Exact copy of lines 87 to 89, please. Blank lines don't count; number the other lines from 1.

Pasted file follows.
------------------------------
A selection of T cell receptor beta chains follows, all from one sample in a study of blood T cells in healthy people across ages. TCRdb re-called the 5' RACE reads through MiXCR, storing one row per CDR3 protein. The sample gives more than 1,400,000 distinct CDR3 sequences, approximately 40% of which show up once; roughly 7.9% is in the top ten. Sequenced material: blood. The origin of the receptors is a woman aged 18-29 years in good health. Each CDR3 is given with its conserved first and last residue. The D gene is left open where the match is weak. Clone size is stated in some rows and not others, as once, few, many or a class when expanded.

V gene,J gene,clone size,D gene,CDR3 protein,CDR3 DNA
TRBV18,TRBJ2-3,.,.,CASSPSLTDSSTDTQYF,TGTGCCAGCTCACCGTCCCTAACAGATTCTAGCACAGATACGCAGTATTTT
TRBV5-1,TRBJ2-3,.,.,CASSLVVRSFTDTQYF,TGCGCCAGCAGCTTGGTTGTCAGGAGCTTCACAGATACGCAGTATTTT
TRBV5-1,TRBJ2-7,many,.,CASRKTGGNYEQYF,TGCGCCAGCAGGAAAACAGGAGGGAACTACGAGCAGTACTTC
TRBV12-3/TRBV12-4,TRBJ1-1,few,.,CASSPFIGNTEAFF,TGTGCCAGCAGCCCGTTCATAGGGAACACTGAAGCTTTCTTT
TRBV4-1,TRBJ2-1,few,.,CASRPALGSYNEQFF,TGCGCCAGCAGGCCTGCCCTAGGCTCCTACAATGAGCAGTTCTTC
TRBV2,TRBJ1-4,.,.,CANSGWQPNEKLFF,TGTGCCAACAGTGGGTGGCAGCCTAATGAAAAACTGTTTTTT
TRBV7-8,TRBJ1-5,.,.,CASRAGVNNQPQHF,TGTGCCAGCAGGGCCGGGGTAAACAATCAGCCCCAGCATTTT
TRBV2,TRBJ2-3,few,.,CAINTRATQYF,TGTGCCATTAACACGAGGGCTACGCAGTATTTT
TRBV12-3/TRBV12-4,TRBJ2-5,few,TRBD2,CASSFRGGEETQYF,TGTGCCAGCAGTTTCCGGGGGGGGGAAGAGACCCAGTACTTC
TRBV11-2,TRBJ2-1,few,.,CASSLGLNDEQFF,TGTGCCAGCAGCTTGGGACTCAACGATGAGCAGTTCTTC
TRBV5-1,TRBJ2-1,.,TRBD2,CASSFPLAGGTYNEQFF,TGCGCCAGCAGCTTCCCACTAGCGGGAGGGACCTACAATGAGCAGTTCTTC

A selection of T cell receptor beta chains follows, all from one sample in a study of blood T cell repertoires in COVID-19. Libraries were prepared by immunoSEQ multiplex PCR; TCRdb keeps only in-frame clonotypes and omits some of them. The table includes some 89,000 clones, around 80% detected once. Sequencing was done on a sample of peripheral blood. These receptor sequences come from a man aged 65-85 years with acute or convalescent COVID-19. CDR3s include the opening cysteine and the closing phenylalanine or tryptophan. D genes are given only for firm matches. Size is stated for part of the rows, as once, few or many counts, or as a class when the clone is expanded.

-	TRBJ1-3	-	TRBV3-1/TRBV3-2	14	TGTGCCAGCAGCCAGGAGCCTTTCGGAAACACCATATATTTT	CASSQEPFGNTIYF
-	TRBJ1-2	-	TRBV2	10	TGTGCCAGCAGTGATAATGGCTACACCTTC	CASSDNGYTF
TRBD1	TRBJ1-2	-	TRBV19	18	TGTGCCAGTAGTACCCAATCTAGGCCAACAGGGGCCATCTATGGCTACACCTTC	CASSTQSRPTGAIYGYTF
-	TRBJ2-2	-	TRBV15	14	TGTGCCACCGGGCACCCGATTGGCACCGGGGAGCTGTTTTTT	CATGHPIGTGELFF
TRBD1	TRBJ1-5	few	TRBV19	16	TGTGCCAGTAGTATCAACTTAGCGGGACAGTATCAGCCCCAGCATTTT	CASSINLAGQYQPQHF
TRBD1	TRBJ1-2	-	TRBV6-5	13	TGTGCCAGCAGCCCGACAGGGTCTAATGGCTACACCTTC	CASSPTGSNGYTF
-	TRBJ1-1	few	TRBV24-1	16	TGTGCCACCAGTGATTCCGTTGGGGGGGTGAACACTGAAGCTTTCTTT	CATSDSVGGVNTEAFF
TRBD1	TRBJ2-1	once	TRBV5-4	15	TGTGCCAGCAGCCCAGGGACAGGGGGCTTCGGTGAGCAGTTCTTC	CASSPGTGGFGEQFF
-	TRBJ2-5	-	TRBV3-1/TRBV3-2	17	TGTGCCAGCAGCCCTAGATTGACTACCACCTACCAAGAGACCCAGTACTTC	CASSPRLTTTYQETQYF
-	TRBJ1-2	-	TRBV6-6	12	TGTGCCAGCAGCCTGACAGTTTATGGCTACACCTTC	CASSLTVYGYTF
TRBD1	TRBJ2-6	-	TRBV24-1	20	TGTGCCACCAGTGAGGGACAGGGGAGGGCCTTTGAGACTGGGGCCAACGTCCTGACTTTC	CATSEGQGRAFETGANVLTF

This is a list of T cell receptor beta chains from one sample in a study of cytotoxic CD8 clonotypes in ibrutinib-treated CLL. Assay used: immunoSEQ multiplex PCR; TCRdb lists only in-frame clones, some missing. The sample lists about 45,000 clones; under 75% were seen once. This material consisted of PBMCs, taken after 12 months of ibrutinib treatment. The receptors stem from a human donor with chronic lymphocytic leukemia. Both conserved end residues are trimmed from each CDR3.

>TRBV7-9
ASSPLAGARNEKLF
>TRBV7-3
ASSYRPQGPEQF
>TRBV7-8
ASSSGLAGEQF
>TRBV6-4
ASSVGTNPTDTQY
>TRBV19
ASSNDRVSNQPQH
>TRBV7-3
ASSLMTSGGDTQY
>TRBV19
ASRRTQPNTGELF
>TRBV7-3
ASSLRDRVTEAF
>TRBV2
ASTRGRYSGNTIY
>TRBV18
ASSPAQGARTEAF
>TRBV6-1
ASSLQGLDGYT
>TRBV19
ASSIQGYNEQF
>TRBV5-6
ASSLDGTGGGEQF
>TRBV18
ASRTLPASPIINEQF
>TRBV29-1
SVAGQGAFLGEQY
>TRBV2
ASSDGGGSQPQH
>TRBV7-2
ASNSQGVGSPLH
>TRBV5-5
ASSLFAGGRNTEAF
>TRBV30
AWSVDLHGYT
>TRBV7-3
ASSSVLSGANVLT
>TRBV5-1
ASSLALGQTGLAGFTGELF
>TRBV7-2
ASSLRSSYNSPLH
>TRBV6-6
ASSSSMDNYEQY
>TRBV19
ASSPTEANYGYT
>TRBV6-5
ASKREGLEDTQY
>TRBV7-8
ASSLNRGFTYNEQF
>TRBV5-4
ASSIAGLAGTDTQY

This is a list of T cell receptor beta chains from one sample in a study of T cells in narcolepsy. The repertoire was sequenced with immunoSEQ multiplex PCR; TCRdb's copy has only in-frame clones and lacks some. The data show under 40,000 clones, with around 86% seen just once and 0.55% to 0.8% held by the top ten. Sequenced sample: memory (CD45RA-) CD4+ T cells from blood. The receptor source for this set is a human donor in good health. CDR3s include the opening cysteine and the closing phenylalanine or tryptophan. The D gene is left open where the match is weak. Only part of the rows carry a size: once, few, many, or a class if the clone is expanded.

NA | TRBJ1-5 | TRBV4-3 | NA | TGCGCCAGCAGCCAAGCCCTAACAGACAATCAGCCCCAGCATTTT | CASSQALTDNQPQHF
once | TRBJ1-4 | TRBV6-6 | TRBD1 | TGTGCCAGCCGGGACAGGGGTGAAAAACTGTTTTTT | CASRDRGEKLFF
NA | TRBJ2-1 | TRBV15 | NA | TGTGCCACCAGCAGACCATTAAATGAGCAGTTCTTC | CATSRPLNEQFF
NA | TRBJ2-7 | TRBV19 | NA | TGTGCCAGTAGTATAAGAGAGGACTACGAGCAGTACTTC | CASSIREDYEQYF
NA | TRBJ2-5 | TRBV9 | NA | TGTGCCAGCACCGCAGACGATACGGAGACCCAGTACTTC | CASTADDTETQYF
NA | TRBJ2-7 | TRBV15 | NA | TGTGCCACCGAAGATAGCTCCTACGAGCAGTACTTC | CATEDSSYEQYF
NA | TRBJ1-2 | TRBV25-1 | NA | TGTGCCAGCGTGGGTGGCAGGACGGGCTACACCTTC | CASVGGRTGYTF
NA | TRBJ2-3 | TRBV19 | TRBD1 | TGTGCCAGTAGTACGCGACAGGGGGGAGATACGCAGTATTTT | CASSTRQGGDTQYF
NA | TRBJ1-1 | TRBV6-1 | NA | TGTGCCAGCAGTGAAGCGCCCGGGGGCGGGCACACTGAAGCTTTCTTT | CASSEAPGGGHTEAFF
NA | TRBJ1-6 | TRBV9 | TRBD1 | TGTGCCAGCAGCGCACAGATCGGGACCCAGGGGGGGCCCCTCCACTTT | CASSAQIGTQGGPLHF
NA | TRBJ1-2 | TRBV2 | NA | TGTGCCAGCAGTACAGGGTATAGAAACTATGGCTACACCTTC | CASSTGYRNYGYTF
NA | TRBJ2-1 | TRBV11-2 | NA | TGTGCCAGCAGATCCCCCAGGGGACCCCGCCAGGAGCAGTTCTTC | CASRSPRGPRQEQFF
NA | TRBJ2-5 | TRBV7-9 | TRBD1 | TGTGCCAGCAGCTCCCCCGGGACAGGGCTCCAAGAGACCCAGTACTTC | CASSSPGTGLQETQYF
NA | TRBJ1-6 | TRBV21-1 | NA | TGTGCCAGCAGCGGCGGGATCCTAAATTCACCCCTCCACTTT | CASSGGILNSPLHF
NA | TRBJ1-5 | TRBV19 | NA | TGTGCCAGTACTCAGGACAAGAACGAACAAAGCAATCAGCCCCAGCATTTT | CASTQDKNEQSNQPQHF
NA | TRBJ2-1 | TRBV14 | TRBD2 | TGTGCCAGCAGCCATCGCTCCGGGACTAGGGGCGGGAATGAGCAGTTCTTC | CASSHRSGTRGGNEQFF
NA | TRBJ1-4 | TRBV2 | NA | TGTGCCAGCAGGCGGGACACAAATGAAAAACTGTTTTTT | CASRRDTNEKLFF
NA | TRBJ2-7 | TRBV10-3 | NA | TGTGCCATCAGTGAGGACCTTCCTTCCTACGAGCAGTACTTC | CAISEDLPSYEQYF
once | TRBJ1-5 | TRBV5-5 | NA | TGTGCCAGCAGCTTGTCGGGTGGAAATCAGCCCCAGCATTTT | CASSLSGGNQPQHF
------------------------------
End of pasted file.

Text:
NA | TRBJ2-7 | TRBV15 | NA | TGTGCCACCGAAGATAGCTCCTACGAGCAGTACTTC | CATEDSSYEQYF
NA | TRBJ1-2 | TRBV25-1 | NA | TGTGCCAGCGTGGGTGGCAGGACGGGCTACACCTTC | CASVGGRTGYTF
NA | TRBJ2-3 | TRBV19 | TRBD1 | TGTGCCAGTAGTACGCGACAGGGGGGAGATACGCAGTATTTT | CASSTRQGGDTQYF